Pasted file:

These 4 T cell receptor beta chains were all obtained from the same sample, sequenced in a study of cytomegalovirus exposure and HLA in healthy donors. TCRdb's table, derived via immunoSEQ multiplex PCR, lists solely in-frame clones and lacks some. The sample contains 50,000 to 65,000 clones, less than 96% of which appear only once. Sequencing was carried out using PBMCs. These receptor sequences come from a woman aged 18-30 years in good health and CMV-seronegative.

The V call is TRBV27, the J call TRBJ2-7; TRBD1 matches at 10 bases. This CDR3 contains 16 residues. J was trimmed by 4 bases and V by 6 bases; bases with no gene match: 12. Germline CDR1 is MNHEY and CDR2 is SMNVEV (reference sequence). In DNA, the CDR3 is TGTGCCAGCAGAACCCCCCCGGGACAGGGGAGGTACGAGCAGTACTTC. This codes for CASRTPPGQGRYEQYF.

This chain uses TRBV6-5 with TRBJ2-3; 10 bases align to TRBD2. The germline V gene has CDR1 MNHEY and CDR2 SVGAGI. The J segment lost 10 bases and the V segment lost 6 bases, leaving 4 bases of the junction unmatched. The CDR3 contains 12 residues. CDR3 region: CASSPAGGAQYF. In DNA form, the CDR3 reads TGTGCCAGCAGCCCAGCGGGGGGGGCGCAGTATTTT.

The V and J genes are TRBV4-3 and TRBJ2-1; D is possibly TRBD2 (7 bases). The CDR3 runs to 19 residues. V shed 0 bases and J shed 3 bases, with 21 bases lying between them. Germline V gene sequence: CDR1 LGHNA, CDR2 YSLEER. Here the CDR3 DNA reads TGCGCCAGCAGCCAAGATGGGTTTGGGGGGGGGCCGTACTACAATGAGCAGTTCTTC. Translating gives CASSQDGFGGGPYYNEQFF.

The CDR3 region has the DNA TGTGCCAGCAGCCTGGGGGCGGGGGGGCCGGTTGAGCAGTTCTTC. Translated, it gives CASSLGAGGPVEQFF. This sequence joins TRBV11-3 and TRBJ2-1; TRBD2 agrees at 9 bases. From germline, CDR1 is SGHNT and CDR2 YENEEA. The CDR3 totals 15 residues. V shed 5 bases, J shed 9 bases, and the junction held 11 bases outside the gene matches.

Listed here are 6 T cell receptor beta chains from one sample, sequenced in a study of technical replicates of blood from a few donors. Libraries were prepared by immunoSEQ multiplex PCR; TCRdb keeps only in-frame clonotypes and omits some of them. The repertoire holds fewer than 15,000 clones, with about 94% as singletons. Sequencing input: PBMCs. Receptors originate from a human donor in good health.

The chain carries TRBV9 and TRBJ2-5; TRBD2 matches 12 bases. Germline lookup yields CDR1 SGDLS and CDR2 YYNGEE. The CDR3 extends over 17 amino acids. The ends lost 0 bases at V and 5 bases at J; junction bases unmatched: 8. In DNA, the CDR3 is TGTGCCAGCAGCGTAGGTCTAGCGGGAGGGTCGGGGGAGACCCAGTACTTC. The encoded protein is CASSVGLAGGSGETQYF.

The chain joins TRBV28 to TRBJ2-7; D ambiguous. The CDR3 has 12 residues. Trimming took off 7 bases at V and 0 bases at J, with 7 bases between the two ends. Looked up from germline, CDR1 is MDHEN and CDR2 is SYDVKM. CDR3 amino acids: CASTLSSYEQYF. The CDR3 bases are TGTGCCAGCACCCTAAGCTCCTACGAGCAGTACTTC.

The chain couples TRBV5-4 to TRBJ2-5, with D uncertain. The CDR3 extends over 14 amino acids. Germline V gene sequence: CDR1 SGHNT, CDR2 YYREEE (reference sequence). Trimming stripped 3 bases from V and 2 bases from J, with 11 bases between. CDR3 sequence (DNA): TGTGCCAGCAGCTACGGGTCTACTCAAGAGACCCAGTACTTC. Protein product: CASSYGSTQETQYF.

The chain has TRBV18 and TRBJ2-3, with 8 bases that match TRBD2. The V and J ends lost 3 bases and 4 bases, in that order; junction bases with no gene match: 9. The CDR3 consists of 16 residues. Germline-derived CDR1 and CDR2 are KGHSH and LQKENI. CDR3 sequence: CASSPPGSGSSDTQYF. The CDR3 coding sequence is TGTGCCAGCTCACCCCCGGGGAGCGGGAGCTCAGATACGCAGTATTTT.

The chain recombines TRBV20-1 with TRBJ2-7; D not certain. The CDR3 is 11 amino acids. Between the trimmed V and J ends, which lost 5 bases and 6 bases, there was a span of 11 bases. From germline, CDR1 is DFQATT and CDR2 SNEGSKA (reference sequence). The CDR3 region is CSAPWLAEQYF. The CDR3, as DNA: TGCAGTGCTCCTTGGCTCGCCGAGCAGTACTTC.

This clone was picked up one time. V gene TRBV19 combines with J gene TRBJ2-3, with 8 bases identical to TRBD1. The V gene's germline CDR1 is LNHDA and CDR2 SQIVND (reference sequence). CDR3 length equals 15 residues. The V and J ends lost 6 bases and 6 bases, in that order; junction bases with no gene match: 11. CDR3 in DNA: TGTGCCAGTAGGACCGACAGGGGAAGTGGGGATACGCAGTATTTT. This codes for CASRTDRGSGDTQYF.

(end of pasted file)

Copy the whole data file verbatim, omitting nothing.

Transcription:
These 4 T cell receptor beta chains were all obtained from the same sample, sequenced in a study of cytomegalovirus exposure and HLA in healthy donors. TCRdb's table, derived via immunoSEQ multiplex PCR, lists solely in-frame clones and lacks some. The sample contains 50,000 to 65,000 clones, less than 96% of which appear only once. Sequencing was carried out using PBMCs. These receptor sequences come from a woman aged 18-30 years in good health and CMV-seronegative.

The V call is TRBV27, the J call TRBJ2-7; TRBD1 matches at 10 bases. This CDR3 contains 16 residues. J was trimmed by 4 bases and V by 6 bases; bases with no gene match: 12. Germline CDR1 is MNHEY and CDR2 is SMNVEV (reference sequence). In DNA, the CDR3 is TGTGCCAGCAGAACCCCCCCGGGACAGGGGAGGTACGAGCAGTACTTC. This codes for CASRTPPGQGRYEQYF.

This chain uses TRBV6-5 with TRBJ2-3; 10 bases align to TRBD2. The germline V gene has CDR1 MNHEY and CDR2 SVGAGI. The J segment lost 10 bases and the V segment lost 6 bases, leaving 4 bases of the junction unmatched. The CDR3 contains 12 residues. CDR3 region: CASSPAGGAQYF. In DNA form, the CDR3 reads TGTGCCAGCAGCCCAGCGGGGGGGGCGCAGTATTTT.

The V and J genes are TRBV4-3 and TRBJ2-1; D is possibly TRBD2 (7 bases). The CDR3 runs to 19 residues. V shed 0 bases and J shed 3 bases, with 21 bases lying between them. Germline V gene sequence: CDR1 LGHNA, CDR2 YSLEER. Here the CDR3 DNA reads TGCGCCAGCAGCCAAGATGGGTTTGGGGGGGGGCCGTACTACAATGAGCAGTTCTTC. Translating gives CASSQDGFGGGPYYNEQFF.

The CDR3 region has the DNA TGTGCCAGCAGCCTGGGGGCGGGGGGGCCGGTTGAGCAGTTCTTC. Translated, it gives CASSLGAGGPVEQFF. This sequence joins TRBV11-3 and TRBJ2-1; TRBD2 agrees at 9 bases. From germline, CDR1 is SGHNT and CDR2 YENEEA. The CDR3 totals 15 residues. V shed 5 bases, J shed 9 bases, and the junction held 11 bases outside the gene matches.

Listed here are 6 T cell receptor beta chains from one sample, sequenced in a study of technical replicates of blood from a few donors. Libraries were prepared by immunoSEQ multiplex PCR; TCRdb keeps only in-frame clonotypes and omits some of them. The repertoire holds fewer than 15,000 clones, with about 94% as singletons. Sequencing input: PBMCs. Receptors originate from a human donor in good health.

The chain carries TRBV9 and TRBJ2-5; TRBD2 matches 12 bases. Germline lookup yields CDR1 SGDLS and CDR2 YYNGEE. The CDR3 extends over 17 amino acids. The ends lost 0 bases at V and 5 bases at J; junction bases unmatched: 8. In DNA, the CDR3 is TGTGCCAGCAGCGTAGGTCTAGCGGGAGGGTCGGGGGAGACCCAGTACTTC. The encoded protein is CASSVGLAGGSGETQYF.

The chain joins TRBV28 to TRBJ2-7; D ambiguous. The CDR3 has 12 residues. Trimming took off 7 bases at V and 0 bases at J, with 7 bases between the two ends. Looked up from germline, CDR1 is MDHEN and CDR2 is SYDVKM. CDR3 amino acids: CASTLSSYEQYF. The CDR3 bases are TGTGCCAGCACCCTAAGCTCCTACGAGCAGTACTTC.

The chain couples TRBV5-4 to TRBJ2-5, with D uncertain. The CDR3 extends over 14 amino acids. Germline V gene sequence: CDR1 SGHNT, CDR2 YYREEE (reference sequence). Trimming stripped 3 bases from V and 2 bases from J, with 11 bases between. CDR3 sequence (DNA): TGTGCCAGCAGCTACGGGTCTACTCAAGAGACCCAGTACTTC. Protein product: CASSYGSTQETQYF.

The chain has TRBV18 and TRBJ2-3, with 8 bases that match TRBD2. The V and J ends lost 3 bases and 4 bases, in that order; junction bases with no gene match: 9. The CDR3 consists of 16 residues. Germline-derived CDR1 and CDR2 are KGHSH and LQKENI. CDR3 sequence: CASSPPGSGSSDTQYF. The CDR3 coding sequence is TGTGCCAGCTCACCCCCGGGGAGCGGGAGCTCAGATACGCAGTATTTT.

The chain recombines TRBV20-1 with TRBJ2-7; D not certain. The CDR3 is 11 amino acids. Between the trimmed V and J ends, which lost 5 bases and 6 bases, there was a span of 11 bases. From germline, CDR1 is DFQATT and CDR2 SNEGSKA (reference sequence). The CDR3 region is CSAPWLAEQYF. The CDR3, as DNA: TGCAGTGCTCCTTGGCTCGCCGAGCAGTACTTC.

This clone was picked up one time. V gene TRBV19 combines with J gene TRBJ2-3, with 8 bases identical to TRBD1. The V gene's germline CDR1 is LNHDA and CDR2 SQIVND (reference sequence). CDR3 length equals 15 residues. The V and J ends lost 6 bases and 6 bases, in that order; junction bases with no gene match: 11. CDR3 in DNA: TGTGCCAGTAGGACCGACAGGGGAAGTGGGGATACGCAGTATTTT. This codes for CASRTDRGSGDTQYF.